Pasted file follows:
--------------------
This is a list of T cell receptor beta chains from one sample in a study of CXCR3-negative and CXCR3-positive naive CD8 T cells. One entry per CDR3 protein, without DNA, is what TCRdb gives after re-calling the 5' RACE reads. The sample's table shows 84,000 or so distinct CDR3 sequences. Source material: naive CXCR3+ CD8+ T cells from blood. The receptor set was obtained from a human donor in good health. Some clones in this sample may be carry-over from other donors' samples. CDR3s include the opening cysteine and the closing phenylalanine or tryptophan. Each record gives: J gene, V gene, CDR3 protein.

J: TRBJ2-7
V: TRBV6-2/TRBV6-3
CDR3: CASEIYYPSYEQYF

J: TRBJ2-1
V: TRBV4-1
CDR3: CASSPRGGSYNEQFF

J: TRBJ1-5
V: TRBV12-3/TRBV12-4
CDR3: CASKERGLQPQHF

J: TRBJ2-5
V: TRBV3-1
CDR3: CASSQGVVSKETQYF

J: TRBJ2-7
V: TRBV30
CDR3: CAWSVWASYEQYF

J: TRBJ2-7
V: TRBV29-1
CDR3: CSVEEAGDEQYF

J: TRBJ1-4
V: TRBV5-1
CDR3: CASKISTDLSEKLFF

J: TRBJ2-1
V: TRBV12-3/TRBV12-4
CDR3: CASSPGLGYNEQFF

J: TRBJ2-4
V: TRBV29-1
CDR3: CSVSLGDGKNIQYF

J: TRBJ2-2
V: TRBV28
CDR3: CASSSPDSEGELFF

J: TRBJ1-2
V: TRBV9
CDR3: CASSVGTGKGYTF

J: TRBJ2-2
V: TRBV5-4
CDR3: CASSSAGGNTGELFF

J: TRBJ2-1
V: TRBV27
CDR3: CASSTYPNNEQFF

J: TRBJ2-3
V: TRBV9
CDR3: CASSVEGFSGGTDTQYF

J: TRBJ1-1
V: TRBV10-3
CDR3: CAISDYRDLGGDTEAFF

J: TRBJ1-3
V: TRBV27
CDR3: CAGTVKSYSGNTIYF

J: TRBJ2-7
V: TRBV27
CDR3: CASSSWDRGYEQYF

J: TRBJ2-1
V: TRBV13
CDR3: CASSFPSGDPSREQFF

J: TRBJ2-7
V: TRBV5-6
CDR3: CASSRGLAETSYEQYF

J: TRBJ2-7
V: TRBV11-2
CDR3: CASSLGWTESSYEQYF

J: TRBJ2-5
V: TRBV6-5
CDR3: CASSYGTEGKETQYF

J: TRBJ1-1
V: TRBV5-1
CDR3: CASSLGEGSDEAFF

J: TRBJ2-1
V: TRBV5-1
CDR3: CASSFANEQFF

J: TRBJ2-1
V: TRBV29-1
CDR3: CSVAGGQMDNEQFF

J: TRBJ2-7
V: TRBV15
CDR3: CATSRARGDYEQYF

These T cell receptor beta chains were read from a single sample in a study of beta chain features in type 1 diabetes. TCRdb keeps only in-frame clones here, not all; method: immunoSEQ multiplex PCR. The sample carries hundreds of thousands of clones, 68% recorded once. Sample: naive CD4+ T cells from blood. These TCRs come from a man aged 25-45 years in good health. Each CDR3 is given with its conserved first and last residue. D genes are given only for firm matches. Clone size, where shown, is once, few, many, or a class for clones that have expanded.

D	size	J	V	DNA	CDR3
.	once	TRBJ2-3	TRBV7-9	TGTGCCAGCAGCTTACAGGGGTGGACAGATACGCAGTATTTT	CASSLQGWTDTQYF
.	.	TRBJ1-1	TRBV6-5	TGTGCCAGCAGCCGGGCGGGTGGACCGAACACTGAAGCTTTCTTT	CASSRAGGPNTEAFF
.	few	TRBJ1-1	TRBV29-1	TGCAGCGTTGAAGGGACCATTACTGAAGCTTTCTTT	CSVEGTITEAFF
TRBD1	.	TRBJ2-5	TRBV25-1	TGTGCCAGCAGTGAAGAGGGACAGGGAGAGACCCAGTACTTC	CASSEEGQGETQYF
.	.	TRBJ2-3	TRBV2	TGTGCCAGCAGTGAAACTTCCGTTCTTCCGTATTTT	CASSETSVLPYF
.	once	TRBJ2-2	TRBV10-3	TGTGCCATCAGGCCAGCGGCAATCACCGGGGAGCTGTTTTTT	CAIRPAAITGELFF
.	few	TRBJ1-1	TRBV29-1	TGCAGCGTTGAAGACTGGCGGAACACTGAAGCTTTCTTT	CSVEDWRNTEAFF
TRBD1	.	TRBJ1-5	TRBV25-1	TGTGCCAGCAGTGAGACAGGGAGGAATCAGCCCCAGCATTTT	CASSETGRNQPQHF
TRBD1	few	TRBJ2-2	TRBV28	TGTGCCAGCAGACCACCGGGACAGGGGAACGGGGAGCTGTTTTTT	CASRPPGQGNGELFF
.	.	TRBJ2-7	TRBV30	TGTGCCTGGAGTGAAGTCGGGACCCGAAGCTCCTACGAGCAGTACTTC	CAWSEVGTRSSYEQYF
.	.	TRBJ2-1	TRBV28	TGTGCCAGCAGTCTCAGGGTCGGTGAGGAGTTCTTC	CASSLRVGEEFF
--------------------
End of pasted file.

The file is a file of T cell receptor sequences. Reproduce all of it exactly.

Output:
This is a list of T cell receptor beta chains from one sample in a study of CXCR3-negative and CXCR3-positive naive CD8 T cells. One entry per CDR3 protein, without DNA, is what TCRdb gives after re-calling the 5' RACE reads. The sample's table shows 84,000 or so distinct CDR3 sequences. Source material: naive CXCR3+ CD8+ T cells from blood. The receptor set was obtained from a human donor in good health. Some clones in this sample may be carry-over from other donors' samples. CDR3s include the opening cysteine and the closing phenylalanine or tryptophan. Each record gives: J gene, V gene, CDR3 protein.

J: TRBJ2-7
V: TRBV6-2/TRBV6-3
CDR3: CASEIYYPSYEQYF

J: TRBJ2-1
V: TRBV4-1
CDR3: CASSPRGGSYNEQFF

J: TRBJ1-5
V: TRBV12-3/TRBV12-4
CDR3: CASKERGLQPQHF

J: TRBJ2-5
V: TRBV3-1
CDR3: CASSQGVVSKETQYF

J: TRBJ2-7
V: TRBV30
CDR3: CAWSVWASYEQYF

J: TRBJ2-7
V: TRBV29-1
CDR3: CSVEEAGDEQYF

J: TRBJ1-4
V: TRBV5-1
CDR3: CASKISTDLSEKLFF

J: TRBJ2-1
V: TRBV12-3/TRBV12-4
CDR3: CASSPGLGYNEQFF

J: TRBJ2-4
V: TRBV29-1
CDR3: CSVSLGDGKNIQYF

J: TRBJ2-2
V: TRBV28
CDR3: CASSSPDSEGELFF

J: TRBJ1-2
V: TRBV9
CDR3: CASSVGTGKGYTF

J: TRBJ2-2
V: TRBV5-4
CDR3: CASSSAGGNTGELFF

J: TRBJ2-1
V: TRBV27
CDR3: CASSTYPNNEQFF

J: TRBJ2-3
V: TRBV9
CDR3: CASSVEGFSGGTDTQYF

J: TRBJ1-1
V: TRBV10-3
CDR3: CAISDYRDLGGDTEAFF

J: TRBJ1-3
V: TRBV27
CDR3: CAGTVKSYSGNTIYF

J: TRBJ2-7
V: TRBV27
CDR3: CASSSWDRGYEQYF

J: TRBJ2-1
V: TRBV13
CDR3: CASSFPSGDPSREQFF

J: TRBJ2-7
V: TRBV5-6
CDR3: CASSRGLAETSYEQYF

J: TRBJ2-7
V: TRBV11-2
CDR3: CASSLGWTESSYEQYF

J: TRBJ2-5
V: TRBV6-5
CDR3: CASSYGTEGKETQYF

J: TRBJ1-1
V: TRBV5-1
CDR3: CASSLGEGSDEAFF

J: TRBJ2-1
V: TRBV5-1
CDR3: CASSFANEQFF

J: TRBJ2-1
V: TRBV29-1
CDR3: CSVAGGQMDNEQFF

J: TRBJ2-7
V: TRBV15
CDR3: CATSRARGDYEQYF

These T cell receptor beta chains were read from a single sample in a study of beta chain features in type 1 diabetes. TCRdb keeps only in-frame clones here, not all; method: immunoSEQ multiplex PCR. The sample carries hundreds of thousands of clones, 68% recorded once. Sample: naive CD4+ T cells from blood. These TCRs come from a man aged 25-45 years in good health. Each CDR3 is given with its conserved first and last residue. D genes are given only for firm matches. Clone size, where shown, is once, few, many, or a class for clones that have expanded.

D	size	J	V	DNA	CDR3
.	once	TRBJ2-3	TRBV7-9	TGTGCCAGCAGCTTACAGGGGTGGACAGATACGCAGTATTTT	CASSLQGWTDTQYF
.	.	TRBJ1-1	TRBV6-5	TGTGCCAGCAGCCGGGCGGGTGGACCGAACACTGAAGCTTTCTTT	CASSRAGGPNTEAFF
.	few	TRBJ1-1	TRBV29-1	TGCAGCGTTGAAGGGACCATTACTGAAGCTTTCTTT	CSVEGTITEAFF
TRBD1	.	TRBJ2-5	TRBV25-1	TGTGCCAGCAGTGAAGAGGGACAGGGAGAGACCCAGTACTTC	CASSEEGQGETQYF
.	.	TRBJ2-3	TRBV2	TGTGCCAGCAGTGAAACTTCCGTTCTTCCGTATTTT	CASSETSVLPYF
.	once	TRBJ2-2	TRBV10-3	TGTGCCATCAGGCCAGCGGCAATCACCGGGGAGCTGTTTTTT	CAIRPAAITGELFF
.	few	TRBJ1-1	TRBV29-1	TGCAGCGTTGAAGACTGGCGGAACACTGAAGCTTTCTTT	CSVEDWRNTEAFF
TRBD1	.	TRBJ1-5	TRBV25-1	TGTGCCAGCAGTGAGACAGGGAGGAATCAGCCCCAGCATTTT	CASSETGRNQPQHF
TRBD1	few	TRBJ2-2	TRBV28	TGTGCCAGCAGACCACCGGGACAGGGGAACGGGGAGCTGTTTTTT	CASRPPGQGNGELFF
.	.	TRBJ2-7	TRBV30	TGTGCCTGGAGTGAAGTCGGGACCCGAAGCTCCTACGAGCAGTACTTC	CAWSEVGTRSSYEQYF
.	.	TRBJ2-1	TRBV28	TGTGCCAGCAGTCTCAGGGTCGGTGAGGAGTTCTTC	CASSLRVGEEFF